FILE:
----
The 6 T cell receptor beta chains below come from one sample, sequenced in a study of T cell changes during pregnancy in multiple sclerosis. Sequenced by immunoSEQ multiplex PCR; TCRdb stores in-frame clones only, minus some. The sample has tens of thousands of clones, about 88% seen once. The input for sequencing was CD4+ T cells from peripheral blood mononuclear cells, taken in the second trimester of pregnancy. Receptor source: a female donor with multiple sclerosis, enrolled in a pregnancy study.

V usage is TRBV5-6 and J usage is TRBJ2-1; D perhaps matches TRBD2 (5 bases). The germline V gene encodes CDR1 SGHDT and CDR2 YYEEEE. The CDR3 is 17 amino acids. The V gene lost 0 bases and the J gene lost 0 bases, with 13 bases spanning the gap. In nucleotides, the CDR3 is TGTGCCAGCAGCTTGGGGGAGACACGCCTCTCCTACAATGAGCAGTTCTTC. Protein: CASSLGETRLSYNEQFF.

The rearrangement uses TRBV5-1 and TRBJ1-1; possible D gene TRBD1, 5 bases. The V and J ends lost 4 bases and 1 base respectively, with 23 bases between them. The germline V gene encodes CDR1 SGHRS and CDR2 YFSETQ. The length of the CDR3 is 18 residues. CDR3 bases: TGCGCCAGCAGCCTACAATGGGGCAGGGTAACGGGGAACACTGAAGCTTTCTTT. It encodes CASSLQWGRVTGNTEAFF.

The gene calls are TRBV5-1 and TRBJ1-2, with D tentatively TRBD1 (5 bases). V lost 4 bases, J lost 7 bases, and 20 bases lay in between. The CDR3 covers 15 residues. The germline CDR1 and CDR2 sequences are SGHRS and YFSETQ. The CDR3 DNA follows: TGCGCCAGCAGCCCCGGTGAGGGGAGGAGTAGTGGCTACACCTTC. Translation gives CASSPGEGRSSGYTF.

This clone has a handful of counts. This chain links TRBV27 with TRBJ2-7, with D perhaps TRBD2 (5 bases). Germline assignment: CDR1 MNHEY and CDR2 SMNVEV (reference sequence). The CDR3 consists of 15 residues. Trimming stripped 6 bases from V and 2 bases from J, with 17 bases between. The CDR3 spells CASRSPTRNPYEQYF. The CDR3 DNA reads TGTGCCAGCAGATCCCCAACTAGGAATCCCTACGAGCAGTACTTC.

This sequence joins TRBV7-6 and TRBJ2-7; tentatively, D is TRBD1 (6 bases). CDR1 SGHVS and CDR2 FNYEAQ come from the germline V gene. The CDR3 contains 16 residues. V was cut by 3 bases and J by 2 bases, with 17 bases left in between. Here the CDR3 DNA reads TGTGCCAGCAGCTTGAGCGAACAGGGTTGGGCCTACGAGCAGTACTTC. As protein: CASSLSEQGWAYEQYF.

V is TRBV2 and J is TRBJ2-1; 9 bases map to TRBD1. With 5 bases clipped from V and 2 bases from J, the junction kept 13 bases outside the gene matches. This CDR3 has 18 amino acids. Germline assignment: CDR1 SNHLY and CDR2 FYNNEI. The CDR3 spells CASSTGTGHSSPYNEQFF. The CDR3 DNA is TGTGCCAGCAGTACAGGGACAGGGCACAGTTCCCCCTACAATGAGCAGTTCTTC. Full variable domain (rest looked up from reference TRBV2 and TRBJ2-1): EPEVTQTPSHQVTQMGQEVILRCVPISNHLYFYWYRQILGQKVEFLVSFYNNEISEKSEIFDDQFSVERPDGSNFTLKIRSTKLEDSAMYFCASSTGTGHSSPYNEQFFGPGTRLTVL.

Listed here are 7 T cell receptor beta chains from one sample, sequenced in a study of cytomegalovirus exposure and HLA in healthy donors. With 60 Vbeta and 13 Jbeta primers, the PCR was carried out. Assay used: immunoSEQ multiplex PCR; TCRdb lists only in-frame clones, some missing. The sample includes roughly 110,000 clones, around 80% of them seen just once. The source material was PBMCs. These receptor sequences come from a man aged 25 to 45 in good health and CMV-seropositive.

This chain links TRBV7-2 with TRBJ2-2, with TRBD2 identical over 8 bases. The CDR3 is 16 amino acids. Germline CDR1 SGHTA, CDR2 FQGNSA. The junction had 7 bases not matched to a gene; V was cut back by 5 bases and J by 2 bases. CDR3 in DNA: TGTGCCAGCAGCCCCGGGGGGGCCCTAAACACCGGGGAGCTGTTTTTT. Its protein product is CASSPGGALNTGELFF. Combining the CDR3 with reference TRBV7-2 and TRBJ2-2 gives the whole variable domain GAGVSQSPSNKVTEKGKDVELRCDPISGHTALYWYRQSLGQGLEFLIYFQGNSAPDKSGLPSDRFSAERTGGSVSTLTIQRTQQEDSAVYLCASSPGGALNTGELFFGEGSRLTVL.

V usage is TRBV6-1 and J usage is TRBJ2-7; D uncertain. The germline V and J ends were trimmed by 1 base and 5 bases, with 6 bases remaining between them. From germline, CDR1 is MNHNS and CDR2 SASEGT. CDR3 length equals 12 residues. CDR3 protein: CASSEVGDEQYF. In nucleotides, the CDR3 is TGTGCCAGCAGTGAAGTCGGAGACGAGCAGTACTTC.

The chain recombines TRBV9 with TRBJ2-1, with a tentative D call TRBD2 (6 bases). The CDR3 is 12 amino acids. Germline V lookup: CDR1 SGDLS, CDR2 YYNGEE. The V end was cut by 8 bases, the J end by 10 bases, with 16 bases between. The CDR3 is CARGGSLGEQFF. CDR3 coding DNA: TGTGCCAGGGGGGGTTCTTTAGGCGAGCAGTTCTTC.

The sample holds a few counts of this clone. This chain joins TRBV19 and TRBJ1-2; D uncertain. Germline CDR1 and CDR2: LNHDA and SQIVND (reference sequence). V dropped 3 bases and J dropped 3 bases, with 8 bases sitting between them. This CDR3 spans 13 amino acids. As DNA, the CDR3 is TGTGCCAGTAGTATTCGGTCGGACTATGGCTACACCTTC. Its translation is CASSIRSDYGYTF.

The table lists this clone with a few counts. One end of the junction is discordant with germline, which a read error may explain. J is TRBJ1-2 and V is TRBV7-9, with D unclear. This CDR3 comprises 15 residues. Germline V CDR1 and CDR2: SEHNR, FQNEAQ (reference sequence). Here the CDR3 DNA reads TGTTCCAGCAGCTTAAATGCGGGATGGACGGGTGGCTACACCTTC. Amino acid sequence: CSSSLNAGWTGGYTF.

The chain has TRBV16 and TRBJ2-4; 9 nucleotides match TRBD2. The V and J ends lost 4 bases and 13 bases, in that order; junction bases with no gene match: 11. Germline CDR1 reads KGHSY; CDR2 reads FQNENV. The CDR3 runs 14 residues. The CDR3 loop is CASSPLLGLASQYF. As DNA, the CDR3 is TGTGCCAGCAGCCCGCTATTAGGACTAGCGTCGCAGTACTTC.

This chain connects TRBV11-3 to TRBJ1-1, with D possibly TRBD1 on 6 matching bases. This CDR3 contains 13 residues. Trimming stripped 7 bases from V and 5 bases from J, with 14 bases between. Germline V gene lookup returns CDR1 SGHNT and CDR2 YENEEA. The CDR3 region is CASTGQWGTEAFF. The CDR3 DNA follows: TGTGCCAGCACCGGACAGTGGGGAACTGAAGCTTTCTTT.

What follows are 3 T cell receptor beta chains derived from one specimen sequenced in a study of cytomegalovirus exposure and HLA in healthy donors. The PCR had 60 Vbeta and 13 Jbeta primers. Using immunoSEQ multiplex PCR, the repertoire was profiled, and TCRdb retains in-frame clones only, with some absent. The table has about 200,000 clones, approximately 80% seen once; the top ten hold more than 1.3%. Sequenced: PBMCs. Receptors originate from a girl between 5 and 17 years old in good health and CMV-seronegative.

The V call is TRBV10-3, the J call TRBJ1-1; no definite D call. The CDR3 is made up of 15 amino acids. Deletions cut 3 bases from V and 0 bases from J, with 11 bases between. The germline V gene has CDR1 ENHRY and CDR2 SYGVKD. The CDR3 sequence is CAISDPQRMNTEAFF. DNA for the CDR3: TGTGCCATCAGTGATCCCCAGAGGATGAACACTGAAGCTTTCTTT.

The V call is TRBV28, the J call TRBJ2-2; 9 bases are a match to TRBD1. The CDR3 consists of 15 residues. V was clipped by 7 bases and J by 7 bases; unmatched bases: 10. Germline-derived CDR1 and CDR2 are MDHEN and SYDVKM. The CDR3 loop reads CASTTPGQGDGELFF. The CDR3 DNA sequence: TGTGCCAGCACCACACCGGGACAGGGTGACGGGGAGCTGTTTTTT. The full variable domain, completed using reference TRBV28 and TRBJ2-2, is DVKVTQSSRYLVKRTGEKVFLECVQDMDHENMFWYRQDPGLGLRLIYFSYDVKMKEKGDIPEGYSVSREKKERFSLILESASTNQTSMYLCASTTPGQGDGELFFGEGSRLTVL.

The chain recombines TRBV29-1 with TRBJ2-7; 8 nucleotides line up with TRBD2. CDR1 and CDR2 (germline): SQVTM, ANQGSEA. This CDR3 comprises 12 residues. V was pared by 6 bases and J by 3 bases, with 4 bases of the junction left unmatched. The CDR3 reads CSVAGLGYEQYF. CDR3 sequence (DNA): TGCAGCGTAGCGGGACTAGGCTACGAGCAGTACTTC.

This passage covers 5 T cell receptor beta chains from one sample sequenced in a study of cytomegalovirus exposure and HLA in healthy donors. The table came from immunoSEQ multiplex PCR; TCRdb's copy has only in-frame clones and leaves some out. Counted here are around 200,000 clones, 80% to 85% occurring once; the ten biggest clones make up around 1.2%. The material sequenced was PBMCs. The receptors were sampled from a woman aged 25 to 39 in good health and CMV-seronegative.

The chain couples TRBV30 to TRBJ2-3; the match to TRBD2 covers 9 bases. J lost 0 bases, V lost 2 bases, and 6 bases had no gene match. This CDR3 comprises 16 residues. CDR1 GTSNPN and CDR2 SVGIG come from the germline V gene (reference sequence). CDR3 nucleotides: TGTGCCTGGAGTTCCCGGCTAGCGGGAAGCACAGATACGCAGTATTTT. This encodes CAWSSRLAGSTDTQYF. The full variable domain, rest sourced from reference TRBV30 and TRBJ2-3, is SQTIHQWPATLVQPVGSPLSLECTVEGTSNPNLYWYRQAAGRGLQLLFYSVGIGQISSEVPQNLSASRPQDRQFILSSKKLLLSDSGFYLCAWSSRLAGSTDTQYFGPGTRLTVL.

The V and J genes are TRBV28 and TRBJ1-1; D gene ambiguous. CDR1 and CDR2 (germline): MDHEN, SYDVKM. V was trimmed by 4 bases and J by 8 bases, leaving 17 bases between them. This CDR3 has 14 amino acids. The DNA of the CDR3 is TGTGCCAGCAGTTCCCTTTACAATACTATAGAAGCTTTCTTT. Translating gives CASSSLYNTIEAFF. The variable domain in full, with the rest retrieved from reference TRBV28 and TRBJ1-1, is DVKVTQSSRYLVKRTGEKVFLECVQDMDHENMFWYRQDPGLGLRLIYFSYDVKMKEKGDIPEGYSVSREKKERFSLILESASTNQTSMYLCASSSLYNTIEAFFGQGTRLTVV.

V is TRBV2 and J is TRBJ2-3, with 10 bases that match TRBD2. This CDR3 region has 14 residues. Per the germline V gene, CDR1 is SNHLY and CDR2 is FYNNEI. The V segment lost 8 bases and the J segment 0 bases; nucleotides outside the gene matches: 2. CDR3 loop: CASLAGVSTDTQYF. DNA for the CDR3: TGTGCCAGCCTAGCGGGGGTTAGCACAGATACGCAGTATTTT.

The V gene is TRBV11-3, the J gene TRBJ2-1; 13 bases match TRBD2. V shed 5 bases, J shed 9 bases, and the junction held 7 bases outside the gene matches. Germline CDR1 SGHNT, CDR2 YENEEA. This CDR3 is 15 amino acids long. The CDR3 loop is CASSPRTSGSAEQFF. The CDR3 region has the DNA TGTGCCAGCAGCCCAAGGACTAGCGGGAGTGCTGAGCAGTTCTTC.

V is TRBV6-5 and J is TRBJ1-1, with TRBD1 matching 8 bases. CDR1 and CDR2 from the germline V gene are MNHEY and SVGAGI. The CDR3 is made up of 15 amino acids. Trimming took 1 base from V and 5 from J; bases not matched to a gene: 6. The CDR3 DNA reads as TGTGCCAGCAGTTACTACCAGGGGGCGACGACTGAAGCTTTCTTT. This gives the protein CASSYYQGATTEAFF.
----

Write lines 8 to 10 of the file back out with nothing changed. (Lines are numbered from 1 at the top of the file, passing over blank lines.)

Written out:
Listed here are 7 T cell receptor beta chains from one sample, sequenced in a study of cytomegalovirus exposure and HLA in healthy donors. With 60 Vbeta and 13 Jbeta primers, the PCR was carried out. Assay used: immunoSEQ multiplex PCR; TCRdb lists only in-frame clones, some missing. The sample includes roughly 110,000 clones, around 80% of them seen just once. The source material was PBMCs. These receptor sequences come from a man aged 25 to 45 in good health and CMV-seropositive.

This chain links TRBV7-2 with TRBJ2-2, with TRBD2 identical over 8 bases. The CDR3 is 16 amino acids. Germline CDR1 SGHTA, CDR2 FQGNSA. The junction had 7 bases not matched to a gene; V was cut back by 5 bases and J by 2 bases. CDR3 in DNA: TGTGCCAGCAGCCCCGGGGGGGCCCTAAACACCGGGGAGCTGTTTTTT. Its protein product is CASSPGGALNTGELFF. Combining the CDR3 with reference TRBV7-2 and TRBJ2-2 gives the whole variable domain GAGVSQSPSNKVTEKGKDVELRCDPISGHTALYWYRQSLGQGLEFLIYFQGNSAPDKSGLPSDRFSAERTGGSVSTLTIQRTQQEDSAVYLCASSPGGALNTGELFFGEGSRLTVL.

V usage is TRBV6-1 and J usage is TRBJ2-7; D uncertain. The germline V and J ends were trimmed by 1 base and 5 bases, with 6 bases remaining between them. From germline, CDR1 is MNHNS and CDR2 SASEGT. CDR3 length equals 12 residues. CDR3 protein: CASSEVGDEQYF. In nucleotides, the CDR3 is TGTGCCAGCAGTGAAGTCGGAGACGAGCAGTACTTC.